On Thu, Apr 24, 2014 at 10:13 AM, Andrew Purtell <[EMAIL PROTECTED]>wrote:
In certain cases... (see below)
AFAIK most commercial databases don't offer the "hidden visibility" access
control differently than "access denied". That is to say, you may deny
access to a table, but in that case you get an error with any access to the
table rather than an empty result.
In our case we're probably leaking table size as well -- a scan with no key
range attached should take time proportional to the amount of data in the
table, even if you have no access. In commercial DBs I would be surprised
if a user can get these types of estimates for a table they're disallowed
Right. If I have a multitenant system and I deny you access, I wouldn't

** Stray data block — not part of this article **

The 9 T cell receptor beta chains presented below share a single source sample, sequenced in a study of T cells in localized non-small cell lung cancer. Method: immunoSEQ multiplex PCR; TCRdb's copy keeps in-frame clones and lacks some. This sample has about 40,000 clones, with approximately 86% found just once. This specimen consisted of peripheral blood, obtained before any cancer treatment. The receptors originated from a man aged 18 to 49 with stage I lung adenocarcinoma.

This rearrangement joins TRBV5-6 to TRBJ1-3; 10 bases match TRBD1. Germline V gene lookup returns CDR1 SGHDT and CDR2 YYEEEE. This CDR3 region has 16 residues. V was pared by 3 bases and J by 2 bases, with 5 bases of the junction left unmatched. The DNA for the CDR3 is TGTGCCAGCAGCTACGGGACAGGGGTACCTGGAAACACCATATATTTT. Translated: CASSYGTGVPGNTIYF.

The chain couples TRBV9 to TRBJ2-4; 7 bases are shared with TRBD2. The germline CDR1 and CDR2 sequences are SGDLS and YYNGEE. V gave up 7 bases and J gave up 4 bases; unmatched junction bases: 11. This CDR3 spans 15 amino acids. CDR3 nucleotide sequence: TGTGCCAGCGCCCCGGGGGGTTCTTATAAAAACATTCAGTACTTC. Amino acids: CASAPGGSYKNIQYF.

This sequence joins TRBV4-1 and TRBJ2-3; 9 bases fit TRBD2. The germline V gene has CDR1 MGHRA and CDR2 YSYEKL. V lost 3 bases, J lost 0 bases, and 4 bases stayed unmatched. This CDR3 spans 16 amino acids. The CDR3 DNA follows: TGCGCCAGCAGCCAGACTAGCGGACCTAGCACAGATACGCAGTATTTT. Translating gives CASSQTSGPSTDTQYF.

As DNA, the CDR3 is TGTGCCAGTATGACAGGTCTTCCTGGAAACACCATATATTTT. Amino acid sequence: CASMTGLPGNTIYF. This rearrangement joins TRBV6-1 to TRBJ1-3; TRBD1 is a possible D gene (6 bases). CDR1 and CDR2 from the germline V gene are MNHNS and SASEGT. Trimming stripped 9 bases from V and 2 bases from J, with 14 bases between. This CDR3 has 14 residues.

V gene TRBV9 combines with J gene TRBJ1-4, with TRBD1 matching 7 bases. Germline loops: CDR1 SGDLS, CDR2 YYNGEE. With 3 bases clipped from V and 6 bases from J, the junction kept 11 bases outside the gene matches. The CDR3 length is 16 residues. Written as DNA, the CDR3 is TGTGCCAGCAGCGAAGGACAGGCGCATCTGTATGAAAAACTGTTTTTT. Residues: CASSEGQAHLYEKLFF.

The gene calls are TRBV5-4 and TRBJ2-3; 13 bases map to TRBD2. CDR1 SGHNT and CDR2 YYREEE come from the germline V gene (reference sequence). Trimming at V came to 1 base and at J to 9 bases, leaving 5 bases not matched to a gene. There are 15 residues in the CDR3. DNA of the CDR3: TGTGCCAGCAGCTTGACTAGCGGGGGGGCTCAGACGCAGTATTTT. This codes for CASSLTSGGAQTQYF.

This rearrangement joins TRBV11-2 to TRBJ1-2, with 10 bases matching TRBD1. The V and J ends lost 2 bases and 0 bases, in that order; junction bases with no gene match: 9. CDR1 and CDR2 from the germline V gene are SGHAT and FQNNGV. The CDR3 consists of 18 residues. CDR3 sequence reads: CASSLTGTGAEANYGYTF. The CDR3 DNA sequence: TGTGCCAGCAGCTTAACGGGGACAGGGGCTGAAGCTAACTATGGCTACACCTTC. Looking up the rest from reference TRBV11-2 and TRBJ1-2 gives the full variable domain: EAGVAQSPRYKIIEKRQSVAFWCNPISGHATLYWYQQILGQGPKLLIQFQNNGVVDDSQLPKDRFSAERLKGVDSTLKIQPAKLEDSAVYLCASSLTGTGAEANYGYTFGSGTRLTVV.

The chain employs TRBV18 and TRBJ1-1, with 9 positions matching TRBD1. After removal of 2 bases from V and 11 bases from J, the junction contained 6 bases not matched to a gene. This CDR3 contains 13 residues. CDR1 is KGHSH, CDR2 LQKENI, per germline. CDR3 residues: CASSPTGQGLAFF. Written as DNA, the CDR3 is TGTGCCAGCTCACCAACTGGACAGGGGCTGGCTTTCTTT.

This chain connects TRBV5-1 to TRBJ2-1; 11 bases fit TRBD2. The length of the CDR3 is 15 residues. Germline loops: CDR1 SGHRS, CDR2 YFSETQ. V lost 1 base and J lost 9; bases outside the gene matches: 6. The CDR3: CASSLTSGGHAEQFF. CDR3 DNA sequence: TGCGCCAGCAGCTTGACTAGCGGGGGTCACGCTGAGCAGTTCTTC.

except you to be able to perform these kinds of attacks.
I'm a bit of an outsider (haven't followed the implementation of the
security features or why the design choices were made), but from the
"outsider" perspective, I would have guessed that the table-level ACLs
would have two different permissions: READ (default VISIBLE) and READ
(default INVISIBLE). If a user has the former, then they can see all cells
that aren't explicitly made invisible to them, and if the user has the
latter, they can't see any cells unless made explicitly visible. But if
they have neither type of READ permission on the table level, then they
shouldn't be able to access the table at all.
This will also come into play once we do a better job of safeguarding META.
AFAIK today a user can scan META and see the row keys for region boundaries
regardless of their access to those tables. This seems like the kind of
thing that you'd need to allow for a user who has READ (even if they have
default invisible), but you wouldn't want to allow for an arbitrary user on
Software Engineer, Cloudera